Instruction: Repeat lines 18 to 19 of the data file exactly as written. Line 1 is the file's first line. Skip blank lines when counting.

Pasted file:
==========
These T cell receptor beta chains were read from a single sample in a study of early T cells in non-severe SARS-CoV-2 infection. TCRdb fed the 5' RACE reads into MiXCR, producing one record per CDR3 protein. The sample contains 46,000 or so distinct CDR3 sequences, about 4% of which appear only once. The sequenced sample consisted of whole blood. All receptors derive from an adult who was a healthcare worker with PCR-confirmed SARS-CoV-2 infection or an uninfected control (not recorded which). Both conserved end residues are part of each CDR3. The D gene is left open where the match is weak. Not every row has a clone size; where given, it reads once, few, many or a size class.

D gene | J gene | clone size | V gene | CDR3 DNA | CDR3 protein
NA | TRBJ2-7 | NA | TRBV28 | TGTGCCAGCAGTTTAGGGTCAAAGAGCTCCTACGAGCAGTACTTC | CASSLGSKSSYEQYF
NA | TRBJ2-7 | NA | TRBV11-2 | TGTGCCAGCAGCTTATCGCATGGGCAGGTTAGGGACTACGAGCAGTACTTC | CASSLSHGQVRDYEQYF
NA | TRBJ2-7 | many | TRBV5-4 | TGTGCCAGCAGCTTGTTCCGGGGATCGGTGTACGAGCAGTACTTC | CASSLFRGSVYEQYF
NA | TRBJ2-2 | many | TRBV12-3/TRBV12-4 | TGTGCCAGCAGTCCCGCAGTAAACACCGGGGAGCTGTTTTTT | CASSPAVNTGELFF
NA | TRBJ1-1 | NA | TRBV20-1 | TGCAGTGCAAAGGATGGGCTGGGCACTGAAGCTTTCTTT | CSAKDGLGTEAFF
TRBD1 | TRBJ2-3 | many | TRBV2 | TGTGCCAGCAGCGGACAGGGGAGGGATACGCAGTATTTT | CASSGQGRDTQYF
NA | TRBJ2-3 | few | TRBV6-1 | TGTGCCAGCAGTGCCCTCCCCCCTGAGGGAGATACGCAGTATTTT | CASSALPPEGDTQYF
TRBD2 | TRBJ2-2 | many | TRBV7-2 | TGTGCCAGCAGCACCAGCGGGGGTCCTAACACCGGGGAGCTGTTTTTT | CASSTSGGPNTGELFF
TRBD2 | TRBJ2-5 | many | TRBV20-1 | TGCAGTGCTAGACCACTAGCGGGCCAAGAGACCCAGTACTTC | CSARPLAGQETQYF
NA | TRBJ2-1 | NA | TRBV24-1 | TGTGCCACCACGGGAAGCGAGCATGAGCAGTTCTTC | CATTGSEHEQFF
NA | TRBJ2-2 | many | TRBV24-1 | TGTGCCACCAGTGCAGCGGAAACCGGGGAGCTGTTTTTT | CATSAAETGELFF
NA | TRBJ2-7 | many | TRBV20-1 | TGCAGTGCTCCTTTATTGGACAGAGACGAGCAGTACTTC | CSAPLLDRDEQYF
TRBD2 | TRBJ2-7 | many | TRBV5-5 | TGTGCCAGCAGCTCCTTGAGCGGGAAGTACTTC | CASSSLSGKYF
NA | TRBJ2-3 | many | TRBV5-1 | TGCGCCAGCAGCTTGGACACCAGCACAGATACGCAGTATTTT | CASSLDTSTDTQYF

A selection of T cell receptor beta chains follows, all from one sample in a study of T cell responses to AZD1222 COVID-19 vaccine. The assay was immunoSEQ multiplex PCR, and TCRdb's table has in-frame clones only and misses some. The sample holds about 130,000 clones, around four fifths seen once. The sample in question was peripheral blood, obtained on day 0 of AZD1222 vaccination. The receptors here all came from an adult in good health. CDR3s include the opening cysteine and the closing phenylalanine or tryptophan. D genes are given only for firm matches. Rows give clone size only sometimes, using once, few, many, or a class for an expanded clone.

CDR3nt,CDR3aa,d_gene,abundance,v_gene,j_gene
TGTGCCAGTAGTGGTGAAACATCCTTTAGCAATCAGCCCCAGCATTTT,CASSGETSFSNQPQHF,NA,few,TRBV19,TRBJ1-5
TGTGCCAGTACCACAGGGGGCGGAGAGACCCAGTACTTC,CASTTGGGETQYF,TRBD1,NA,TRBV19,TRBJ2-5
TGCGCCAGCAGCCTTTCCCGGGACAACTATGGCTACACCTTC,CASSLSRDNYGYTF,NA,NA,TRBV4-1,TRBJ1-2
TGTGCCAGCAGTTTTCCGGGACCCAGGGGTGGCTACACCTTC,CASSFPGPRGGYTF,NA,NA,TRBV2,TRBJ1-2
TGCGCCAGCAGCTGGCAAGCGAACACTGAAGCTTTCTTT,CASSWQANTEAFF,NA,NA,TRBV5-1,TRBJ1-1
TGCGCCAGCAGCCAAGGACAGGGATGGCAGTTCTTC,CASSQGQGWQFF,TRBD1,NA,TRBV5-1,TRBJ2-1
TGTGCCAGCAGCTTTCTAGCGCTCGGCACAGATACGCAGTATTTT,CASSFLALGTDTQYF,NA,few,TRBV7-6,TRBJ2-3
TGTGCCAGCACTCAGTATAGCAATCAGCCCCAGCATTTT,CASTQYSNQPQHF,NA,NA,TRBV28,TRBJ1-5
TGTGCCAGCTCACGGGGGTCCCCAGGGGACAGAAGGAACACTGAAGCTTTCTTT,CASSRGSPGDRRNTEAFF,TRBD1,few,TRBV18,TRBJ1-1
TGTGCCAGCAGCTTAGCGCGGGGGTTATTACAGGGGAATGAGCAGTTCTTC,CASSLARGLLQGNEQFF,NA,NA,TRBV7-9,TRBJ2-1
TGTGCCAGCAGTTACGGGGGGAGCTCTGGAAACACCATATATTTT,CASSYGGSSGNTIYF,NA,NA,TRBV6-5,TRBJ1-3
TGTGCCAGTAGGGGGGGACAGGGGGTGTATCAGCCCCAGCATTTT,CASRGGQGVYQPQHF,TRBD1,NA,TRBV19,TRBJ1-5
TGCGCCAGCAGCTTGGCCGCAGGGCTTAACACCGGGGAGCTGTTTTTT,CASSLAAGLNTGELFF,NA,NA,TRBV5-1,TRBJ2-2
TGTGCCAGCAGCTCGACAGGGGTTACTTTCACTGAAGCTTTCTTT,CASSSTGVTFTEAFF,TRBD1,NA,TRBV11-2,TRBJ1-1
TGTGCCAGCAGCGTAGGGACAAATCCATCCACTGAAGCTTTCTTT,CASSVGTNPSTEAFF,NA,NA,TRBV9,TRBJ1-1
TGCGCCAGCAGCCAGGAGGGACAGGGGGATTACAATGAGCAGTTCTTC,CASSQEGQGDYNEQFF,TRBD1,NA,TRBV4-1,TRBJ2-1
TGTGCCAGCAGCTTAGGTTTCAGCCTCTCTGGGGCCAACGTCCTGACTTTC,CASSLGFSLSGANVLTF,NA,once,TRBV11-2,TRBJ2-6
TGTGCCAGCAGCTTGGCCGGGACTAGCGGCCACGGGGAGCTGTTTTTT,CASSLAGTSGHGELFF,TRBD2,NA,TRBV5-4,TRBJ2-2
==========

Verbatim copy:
CDR3nt,CDR3aa,d_gene,abundance,v_gene,j_gene
TGTGCCAGTAGTGGTGAAACATCCTTTAGCAATCAGCCCCAGCATTTT,CASSGETSFSNQPQHF,NA,few,TRBV19,TRBJ1-5